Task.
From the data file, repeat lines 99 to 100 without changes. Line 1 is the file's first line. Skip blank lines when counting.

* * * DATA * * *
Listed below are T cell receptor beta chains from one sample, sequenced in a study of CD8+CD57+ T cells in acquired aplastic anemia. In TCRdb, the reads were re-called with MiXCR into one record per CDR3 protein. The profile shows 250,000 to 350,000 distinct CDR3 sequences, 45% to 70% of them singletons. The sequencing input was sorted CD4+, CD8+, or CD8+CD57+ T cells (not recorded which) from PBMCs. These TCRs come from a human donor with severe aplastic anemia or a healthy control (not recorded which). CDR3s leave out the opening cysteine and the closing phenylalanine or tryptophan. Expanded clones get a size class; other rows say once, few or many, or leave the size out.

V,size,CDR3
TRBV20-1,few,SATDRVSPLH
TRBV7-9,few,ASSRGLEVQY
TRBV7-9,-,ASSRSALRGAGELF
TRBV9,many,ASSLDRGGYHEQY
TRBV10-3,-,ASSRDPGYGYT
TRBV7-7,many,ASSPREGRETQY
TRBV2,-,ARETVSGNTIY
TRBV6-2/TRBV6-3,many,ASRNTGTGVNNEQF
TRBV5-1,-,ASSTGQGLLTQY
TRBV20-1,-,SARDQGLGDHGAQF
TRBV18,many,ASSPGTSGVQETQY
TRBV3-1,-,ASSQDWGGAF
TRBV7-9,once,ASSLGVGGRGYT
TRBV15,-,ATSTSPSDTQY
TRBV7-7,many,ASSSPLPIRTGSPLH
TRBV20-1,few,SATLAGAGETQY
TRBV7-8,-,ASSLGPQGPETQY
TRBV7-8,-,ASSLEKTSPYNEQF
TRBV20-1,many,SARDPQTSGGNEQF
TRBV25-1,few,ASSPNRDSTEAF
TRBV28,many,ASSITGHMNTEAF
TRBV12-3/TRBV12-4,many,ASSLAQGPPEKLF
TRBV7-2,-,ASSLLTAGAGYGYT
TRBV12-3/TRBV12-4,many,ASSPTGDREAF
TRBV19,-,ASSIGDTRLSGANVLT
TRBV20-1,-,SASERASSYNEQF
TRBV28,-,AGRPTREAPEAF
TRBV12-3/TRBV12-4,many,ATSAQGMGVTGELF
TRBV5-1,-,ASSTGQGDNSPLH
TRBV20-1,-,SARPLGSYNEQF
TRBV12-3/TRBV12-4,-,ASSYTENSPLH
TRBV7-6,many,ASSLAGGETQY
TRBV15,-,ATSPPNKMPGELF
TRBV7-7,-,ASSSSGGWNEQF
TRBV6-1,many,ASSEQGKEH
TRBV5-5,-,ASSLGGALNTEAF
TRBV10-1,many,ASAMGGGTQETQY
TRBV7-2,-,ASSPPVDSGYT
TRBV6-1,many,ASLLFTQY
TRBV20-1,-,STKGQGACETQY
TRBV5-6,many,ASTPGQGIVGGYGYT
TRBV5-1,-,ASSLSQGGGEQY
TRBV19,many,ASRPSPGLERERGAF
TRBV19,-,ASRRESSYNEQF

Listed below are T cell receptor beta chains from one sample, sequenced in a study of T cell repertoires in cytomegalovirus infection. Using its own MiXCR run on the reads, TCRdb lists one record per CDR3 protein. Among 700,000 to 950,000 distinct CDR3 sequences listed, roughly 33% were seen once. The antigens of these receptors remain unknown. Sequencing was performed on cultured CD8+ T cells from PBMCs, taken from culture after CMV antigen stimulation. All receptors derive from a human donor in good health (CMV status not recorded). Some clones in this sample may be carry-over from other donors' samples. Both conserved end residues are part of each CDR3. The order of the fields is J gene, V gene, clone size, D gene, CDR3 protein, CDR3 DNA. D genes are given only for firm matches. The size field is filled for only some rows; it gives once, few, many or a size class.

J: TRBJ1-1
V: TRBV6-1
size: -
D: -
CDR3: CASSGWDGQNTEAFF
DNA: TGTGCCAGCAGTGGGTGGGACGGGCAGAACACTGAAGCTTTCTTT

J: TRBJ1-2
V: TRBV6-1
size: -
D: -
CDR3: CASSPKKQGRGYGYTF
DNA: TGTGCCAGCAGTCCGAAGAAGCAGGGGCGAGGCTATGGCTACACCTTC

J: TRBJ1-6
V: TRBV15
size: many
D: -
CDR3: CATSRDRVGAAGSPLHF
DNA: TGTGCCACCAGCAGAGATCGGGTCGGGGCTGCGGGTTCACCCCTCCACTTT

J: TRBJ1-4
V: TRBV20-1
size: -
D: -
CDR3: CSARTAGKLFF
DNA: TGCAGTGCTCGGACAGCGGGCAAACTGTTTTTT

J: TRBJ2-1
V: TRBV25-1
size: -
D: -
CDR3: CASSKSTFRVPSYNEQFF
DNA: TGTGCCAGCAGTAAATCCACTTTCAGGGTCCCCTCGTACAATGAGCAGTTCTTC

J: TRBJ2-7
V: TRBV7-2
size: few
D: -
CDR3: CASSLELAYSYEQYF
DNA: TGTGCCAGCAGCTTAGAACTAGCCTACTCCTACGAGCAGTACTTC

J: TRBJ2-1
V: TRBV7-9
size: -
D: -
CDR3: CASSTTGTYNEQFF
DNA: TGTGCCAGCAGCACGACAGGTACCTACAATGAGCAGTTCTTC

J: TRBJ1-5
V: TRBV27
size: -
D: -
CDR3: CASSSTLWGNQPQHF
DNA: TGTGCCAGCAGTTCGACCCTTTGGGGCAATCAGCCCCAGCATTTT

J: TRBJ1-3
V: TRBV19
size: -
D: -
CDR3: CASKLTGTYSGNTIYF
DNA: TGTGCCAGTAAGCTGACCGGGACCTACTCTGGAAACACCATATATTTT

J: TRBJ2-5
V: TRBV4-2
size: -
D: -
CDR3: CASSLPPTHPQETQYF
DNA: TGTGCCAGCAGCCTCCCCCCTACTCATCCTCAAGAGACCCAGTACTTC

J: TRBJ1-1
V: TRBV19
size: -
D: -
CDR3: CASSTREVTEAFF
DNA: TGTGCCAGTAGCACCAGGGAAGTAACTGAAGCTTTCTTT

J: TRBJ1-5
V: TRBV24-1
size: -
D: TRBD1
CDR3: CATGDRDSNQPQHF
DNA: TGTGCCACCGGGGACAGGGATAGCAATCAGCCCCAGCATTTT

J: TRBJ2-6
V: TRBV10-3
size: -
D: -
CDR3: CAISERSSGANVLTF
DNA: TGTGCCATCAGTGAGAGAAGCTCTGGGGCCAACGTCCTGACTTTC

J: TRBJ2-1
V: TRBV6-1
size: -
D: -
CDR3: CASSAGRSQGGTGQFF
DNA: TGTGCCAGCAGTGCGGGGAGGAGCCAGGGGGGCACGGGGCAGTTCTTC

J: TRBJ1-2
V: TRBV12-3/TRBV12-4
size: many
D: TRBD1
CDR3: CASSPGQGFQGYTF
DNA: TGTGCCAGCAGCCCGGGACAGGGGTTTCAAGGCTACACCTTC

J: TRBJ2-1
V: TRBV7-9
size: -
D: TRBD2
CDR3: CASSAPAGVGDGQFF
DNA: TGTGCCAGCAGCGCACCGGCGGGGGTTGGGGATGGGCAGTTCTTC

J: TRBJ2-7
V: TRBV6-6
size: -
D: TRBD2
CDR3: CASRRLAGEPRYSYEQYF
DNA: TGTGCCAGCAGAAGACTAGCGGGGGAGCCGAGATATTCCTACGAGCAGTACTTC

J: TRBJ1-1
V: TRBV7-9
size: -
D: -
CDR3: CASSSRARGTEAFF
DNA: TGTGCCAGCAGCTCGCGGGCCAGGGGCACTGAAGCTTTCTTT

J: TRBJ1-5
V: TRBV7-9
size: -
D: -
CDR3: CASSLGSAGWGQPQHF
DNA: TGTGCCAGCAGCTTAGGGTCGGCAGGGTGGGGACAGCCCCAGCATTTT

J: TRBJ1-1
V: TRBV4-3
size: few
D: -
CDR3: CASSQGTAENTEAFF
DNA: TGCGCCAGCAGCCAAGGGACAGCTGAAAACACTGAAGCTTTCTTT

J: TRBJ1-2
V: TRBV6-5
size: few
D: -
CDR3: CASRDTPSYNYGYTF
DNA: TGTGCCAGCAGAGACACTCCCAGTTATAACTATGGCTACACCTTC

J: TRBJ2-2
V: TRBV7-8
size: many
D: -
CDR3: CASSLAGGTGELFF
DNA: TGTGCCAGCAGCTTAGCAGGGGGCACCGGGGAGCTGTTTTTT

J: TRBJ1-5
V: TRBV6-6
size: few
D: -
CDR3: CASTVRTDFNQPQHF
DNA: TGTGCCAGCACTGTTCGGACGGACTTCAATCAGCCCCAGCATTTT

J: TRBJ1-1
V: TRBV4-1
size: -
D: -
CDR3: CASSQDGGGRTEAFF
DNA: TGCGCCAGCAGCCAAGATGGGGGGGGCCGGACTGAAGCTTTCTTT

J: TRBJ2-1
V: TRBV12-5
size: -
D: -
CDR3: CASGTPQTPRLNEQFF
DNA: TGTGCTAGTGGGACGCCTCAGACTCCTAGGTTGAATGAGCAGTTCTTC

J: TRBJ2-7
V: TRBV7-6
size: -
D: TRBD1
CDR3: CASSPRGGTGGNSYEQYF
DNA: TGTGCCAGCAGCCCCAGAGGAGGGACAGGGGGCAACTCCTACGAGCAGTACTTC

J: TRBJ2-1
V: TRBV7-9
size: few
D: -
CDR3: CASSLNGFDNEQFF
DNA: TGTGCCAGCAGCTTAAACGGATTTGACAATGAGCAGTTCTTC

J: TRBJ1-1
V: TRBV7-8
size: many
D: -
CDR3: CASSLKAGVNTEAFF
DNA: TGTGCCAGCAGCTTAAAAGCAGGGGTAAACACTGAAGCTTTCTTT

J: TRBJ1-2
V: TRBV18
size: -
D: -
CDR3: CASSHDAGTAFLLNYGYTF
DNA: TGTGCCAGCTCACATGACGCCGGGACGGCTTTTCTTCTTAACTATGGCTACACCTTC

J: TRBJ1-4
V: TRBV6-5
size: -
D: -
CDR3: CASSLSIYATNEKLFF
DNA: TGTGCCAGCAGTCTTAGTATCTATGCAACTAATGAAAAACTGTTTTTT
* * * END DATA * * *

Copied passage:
D: -
CDR3: CASKLTGTYSGNTIYF